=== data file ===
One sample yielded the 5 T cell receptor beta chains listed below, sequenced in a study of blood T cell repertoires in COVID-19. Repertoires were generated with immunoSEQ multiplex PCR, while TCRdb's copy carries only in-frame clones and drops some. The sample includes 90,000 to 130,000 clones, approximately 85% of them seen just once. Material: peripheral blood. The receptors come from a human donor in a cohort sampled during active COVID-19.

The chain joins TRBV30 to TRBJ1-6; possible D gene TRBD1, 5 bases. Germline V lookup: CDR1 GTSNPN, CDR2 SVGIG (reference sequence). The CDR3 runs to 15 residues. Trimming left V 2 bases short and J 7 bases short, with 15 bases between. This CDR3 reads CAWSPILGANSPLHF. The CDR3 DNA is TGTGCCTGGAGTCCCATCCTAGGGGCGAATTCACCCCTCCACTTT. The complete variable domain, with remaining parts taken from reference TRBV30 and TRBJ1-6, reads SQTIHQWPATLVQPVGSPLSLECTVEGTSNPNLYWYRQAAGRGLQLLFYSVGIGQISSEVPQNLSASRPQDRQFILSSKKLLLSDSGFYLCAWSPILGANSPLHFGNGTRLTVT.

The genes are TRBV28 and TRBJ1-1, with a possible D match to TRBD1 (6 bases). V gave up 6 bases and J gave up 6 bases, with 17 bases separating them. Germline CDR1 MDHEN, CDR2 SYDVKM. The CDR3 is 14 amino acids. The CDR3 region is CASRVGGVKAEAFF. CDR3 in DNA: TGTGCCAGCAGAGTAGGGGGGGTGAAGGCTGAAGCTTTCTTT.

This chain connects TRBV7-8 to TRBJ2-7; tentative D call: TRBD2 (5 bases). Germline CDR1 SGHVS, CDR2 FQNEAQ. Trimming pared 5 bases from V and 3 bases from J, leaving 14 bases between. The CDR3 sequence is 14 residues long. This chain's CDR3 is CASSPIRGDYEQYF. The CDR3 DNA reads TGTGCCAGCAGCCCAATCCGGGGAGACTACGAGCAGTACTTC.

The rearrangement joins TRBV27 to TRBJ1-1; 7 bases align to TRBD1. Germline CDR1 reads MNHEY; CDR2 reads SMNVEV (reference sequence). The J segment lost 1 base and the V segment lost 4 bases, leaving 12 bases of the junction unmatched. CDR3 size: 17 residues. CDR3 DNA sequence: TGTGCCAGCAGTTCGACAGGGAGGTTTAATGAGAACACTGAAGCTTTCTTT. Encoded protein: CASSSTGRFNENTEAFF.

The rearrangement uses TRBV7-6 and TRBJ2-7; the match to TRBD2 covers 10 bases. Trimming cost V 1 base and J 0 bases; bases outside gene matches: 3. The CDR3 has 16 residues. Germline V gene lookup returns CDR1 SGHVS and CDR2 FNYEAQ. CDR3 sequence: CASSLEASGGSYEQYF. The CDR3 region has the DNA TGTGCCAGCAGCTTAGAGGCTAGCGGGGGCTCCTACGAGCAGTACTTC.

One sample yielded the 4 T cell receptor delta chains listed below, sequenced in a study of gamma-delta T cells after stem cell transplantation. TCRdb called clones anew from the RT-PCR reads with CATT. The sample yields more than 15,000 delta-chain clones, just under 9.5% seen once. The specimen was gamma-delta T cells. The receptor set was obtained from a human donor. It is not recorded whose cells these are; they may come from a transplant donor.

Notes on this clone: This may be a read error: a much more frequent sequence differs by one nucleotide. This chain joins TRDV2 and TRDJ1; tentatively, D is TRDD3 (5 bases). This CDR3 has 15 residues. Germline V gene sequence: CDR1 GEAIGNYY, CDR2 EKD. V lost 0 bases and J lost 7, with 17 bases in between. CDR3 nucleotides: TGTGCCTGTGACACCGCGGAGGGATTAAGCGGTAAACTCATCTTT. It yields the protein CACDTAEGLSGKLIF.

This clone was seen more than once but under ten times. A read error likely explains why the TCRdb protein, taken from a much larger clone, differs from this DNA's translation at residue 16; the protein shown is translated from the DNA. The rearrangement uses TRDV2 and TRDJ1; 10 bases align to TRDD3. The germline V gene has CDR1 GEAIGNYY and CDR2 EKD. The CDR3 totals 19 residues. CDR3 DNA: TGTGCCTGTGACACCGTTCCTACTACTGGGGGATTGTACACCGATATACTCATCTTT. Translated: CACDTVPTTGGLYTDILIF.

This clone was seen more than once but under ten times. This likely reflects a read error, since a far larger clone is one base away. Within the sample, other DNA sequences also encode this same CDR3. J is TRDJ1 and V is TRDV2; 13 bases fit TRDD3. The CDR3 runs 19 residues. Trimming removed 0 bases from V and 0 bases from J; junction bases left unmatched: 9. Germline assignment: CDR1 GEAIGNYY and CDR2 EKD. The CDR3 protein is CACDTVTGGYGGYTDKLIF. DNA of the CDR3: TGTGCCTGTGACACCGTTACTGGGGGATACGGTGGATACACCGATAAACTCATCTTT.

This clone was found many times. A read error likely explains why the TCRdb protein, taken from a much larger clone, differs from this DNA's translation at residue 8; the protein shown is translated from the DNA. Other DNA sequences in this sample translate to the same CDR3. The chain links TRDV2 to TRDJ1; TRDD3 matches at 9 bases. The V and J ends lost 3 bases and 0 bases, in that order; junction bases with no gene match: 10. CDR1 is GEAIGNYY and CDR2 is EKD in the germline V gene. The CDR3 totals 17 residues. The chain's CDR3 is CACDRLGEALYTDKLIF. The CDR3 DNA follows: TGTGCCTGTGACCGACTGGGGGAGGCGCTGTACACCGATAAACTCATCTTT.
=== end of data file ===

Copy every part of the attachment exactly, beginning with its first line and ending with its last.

One sample yielded the 5 T cell receptor beta chains listed below, sequenced in a study of blood T cell repertoires in COVID-19. Repertoires were generated with immunoSEQ multiplex PCR, while TCRdb's copy carries only in-frame clones and drops some. The sample includes 90,000 to 130,000 clones, approximately 85% of them seen just once. Material: peripheral blood. The receptors come from a human donor in a cohort sampled during active COVID-19.

The chain joins TRBV30 to TRBJ1-6; possible D gene TRBD1, 5 bases. Germline V lookup: CDR1 GTSNPN, CDR2 SVGIG (reference sequence). The CDR3 runs to 15 residues. Trimming left V 2 bases short and J 7 bases short, with 15 bases between. This CDR3 reads CAWSPILGANSPLHF. The CDR3 DNA is TGTGCCTGGAGTCCCATCCTAGGGGCGAATTCACCCCTCCACTTT. The complete variable domain, with remaining parts taken from reference TRBV30 and TRBJ1-6, reads SQTIHQWPATLVQPVGSPLSLECTVEGTSNPNLYWYRQAAGRGLQLLFYSVGIGQISSEVPQNLSASRPQDRQFILSSKKLLLSDSGFYLCAWSPILGANSPLHFGNGTRLTVT.

The genes are TRBV28 and TRBJ1-1, with a possible D match to TRBD1 (6 bases). V gave up 6 bases and J gave up 6 bases, with 17 bases separating them. Germline CDR1 MDHEN, CDR2 SYDVKM. The CDR3 is 14 amino acids. The CDR3 region is CASRVGGVKAEAFF. CDR3 in DNA: TGTGCCAGCAGAGTAGGGGGGGTGAAGGCTGAAGCTTTCTTT.

This chain connects TRBV7-8 to TRBJ2-7; tentative D call: TRBD2 (5 bases). Germline CDR1 SGHVS, CDR2 FQNEAQ. Trimming pared 5 bases from V and 3 bases from J, leaving 14 bases between. The CDR3 sequence is 14 residues long. This chain's CDR3 is CASSPIRGDYEQYF. The CDR3 DNA reads TGTGCCAGCAGCCCAATCCGGGGAGACTACGAGCAGTACTTC.

The rearrangement joins TRBV27 to TRBJ1-1; 7 bases align to TRBD1. Germline CDR1 reads MNHEY; CDR2 reads SMNVEV (reference sequence). The J segment lost 1 base and the V segment lost 4 bases, leaving 12 bases of the junction unmatched. CDR3 size: 17 residues. CDR3 DNA sequence: TGTGCCAGCAGTTCGACAGGGAGGTTTAATGAGAACACTGAAGCTTTCTTT. Encoded protein: CASSSTGRFNENTEAFF.

The rearrangement uses TRBV7-6 and TRBJ2-7; the match to TRBD2 covers 10 bases. Trimming cost V 1 base and J 0 bases; bases outside gene matches: 3. The CDR3 has 16 residues. Germline V gene lookup returns CDR1 SGHVS and CDR2 FNYEAQ. CDR3 sequence: CASSLEASGGSYEQYF. The CDR3 region has the DNA TGTGCCAGCAGCTTAGAGGCTAGCGGGGGCTCCTACGAGCAGTACTTC.

One sample yielded the 4 T cell receptor delta chains listed below, sequenced in a study of gamma-delta T cells after stem cell transplantation. TCRdb called clones anew from the RT-PCR reads with CATT. The sample yields more than 15,000 delta-chain clones, just under 9.5% seen once. The specimen was gamma-delta T cells. The receptor set was obtained from a human donor. It is not recorded whose cells these are; they may come from a transplant donor.

Notes on this clone: This may be a read error: a much more frequent sequence differs by one nucleotide. This chain joins TRDV2 and TRDJ1; tentatively, D is TRDD3 (5 bases). This CDR3 has 15 residues. Germline V gene sequence: CDR1 GEAIGNYY, CDR2 EKD. V lost 0 bases and J lost 7, with 17 bases in between. CDR3 nucleotides: TGTGCCTGTGACACCGCGGAGGGATTAAGCGGTAAACTCATCTTT. It yields the protein CACDTAEGLSGKLIF.

This clone was seen more than once but under ten times. A read error likely explains why the TCRdb protein, taken from a much larger clone, differs from this DNA's translation at residue 16; the protein shown is translated from the DNA. The rearrangement uses TRDV2 and TRDJ1; 10 bases align to TRDD3. The germline V gene has CDR1 GEAIGNYY and CDR2 EKD. The CDR3 totals 19 residues. CDR3 DNA: TGTGCCTGTGACACCGTTCCTACTACTGGGGGATTGTACACCGATATACTCATCTTT. Translated: CACDTVPTTGGLYTDILIF.

This clone was seen more than once but under ten times. This likely reflects a read error, since a far larger clone is one base away. Within the sample, other DNA sequences also encode this same CDR3. J is TRDJ1 and V is TRDV2; 13 bases fit TRDD3. The CDR3 runs 19 residues. Trimming removed 0 bases from V and 0 bases from J; junction bases left unmatched: 9. Germline assignment: CDR1 GEAIGNYY and CDR2 EKD. The CDR3 protein is CACDTVTGGYGGYTDKLIF. DNA of the CDR3: TGTGCCTGTGACACCGTTACTGGGGGATACGGTGGATACACCGATAAACTCATCTTT.

This clone was found many times. A read error likely explains why the TCRdb protein, taken from a much larger clone, differs from this DNA's translation at residue 8; the protein shown is translated from the DNA. Other DNA sequences in this sample translate to the same CDR3. The chain links TRDV2 to TRDJ1; TRDD3 matches at 9 bases. The V and J ends lost 3 bases and 0 bases, in that order; junction bases with no gene match: 10. CDR1 is GEAIGNYY and CDR2 is EKD in the germline V gene. The CDR3 totals 17 residues. The chain's CDR3 is CACDRLGEALYTDKLIF. The CDR3 DNA follows: TGTGCCTGTGACCGACTGGGGGAGGCGCTGTACACCGATAAACTCATCTTT.